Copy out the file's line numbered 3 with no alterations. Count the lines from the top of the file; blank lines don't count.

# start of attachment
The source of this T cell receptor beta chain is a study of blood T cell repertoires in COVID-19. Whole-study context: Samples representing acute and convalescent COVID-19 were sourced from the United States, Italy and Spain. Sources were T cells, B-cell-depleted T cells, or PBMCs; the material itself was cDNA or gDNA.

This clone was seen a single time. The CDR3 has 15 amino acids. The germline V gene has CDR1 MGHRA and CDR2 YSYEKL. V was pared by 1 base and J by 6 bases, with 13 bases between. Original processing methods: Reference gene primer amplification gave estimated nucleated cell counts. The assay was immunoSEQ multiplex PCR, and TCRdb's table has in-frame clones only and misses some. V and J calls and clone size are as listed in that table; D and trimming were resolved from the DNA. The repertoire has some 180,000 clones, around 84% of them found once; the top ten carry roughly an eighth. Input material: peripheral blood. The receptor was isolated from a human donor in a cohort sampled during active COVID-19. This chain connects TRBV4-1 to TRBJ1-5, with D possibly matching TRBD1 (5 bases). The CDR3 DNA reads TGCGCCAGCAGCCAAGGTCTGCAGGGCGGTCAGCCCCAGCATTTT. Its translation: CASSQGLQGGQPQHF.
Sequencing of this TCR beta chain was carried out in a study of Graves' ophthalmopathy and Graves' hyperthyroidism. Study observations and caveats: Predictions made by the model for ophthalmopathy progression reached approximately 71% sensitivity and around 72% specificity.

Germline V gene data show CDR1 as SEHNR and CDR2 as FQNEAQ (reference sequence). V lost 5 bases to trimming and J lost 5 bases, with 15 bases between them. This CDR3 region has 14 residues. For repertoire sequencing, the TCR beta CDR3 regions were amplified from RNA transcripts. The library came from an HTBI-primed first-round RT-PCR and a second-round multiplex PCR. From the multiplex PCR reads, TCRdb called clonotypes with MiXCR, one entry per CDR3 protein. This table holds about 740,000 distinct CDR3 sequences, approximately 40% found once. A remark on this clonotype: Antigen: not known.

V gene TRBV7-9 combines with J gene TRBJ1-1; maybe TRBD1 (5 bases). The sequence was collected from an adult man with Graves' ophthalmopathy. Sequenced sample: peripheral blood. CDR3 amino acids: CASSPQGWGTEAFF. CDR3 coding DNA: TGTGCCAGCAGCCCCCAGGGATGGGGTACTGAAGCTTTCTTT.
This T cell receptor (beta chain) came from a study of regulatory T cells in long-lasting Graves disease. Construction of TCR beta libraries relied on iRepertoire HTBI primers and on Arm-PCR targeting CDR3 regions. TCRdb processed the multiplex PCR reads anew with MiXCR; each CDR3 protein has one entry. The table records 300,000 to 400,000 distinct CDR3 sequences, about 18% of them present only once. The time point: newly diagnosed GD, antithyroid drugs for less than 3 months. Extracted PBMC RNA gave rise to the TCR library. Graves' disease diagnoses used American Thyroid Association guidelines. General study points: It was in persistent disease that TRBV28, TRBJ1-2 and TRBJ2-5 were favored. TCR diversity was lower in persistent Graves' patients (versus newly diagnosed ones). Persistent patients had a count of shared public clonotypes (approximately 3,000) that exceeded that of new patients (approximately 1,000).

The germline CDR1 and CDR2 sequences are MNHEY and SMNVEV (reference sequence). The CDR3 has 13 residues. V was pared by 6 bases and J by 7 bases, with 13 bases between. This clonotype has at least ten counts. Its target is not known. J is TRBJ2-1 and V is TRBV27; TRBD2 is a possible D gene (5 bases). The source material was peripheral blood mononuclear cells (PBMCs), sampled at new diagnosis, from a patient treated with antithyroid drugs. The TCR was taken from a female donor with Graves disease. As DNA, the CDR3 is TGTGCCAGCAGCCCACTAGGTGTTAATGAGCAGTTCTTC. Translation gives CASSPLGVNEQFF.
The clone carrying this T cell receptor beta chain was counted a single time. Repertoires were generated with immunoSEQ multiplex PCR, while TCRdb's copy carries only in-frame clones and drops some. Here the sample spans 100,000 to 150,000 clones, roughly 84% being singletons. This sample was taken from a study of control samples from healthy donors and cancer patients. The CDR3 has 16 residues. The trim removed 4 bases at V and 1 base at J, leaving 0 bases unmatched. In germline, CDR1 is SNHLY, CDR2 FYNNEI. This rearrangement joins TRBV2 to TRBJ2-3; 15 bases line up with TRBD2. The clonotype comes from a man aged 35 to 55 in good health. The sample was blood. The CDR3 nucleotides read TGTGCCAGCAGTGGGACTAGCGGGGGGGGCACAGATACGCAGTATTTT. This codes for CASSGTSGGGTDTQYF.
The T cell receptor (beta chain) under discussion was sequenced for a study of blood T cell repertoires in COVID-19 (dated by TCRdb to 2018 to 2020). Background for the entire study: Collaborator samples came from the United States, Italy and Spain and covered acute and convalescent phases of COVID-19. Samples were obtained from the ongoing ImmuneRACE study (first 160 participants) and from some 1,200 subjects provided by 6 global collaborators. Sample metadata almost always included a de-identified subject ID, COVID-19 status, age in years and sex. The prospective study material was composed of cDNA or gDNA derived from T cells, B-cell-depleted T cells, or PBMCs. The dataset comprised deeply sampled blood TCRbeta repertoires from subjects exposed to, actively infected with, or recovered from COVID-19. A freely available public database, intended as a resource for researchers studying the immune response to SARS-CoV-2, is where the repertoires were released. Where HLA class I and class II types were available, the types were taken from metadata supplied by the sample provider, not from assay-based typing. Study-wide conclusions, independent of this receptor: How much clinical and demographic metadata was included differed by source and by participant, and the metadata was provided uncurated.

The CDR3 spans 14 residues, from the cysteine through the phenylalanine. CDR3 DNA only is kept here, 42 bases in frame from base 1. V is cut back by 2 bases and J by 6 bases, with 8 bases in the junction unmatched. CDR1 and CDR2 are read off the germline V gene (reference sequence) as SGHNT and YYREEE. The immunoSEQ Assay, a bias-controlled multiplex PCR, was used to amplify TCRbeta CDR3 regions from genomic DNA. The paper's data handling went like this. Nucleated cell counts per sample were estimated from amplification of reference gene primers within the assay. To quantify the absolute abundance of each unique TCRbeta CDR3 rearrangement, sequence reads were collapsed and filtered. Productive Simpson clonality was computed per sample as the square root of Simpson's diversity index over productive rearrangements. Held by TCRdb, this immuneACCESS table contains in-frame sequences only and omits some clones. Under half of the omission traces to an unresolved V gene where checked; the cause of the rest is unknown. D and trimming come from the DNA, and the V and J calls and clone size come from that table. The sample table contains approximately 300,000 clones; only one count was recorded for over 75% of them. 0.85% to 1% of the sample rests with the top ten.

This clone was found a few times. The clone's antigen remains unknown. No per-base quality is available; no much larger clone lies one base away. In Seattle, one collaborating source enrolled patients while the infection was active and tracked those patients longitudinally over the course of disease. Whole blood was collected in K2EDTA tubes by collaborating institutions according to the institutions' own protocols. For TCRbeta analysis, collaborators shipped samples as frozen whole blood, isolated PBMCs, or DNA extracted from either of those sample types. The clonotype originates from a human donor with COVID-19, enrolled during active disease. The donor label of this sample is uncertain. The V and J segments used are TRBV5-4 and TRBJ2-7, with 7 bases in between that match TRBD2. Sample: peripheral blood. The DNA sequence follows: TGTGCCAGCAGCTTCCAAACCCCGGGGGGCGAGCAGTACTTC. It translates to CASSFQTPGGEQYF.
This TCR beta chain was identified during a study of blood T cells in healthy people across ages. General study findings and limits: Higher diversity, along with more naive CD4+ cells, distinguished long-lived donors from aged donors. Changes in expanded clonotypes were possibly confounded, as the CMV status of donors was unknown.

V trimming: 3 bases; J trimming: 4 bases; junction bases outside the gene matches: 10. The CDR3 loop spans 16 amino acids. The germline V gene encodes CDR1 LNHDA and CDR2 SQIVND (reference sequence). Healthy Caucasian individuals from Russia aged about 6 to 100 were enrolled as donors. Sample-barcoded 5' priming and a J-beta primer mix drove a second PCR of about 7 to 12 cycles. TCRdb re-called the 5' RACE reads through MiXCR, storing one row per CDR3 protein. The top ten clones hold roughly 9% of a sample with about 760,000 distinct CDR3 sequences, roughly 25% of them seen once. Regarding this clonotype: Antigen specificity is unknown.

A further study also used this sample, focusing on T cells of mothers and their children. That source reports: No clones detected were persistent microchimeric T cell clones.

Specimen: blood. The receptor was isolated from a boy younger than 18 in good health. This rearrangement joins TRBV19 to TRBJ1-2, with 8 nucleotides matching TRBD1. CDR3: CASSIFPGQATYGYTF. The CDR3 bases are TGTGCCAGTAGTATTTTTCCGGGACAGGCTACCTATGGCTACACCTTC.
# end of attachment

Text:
Sequencing of this TCR beta chain was carried out in a study of Graves' ophthalmopathy and Graves' hyperthyroidism. Study observations and caveats: Predictions made by the model for ophthalmopathy progression reached approximately 71% sensitivity and around 72% specificity.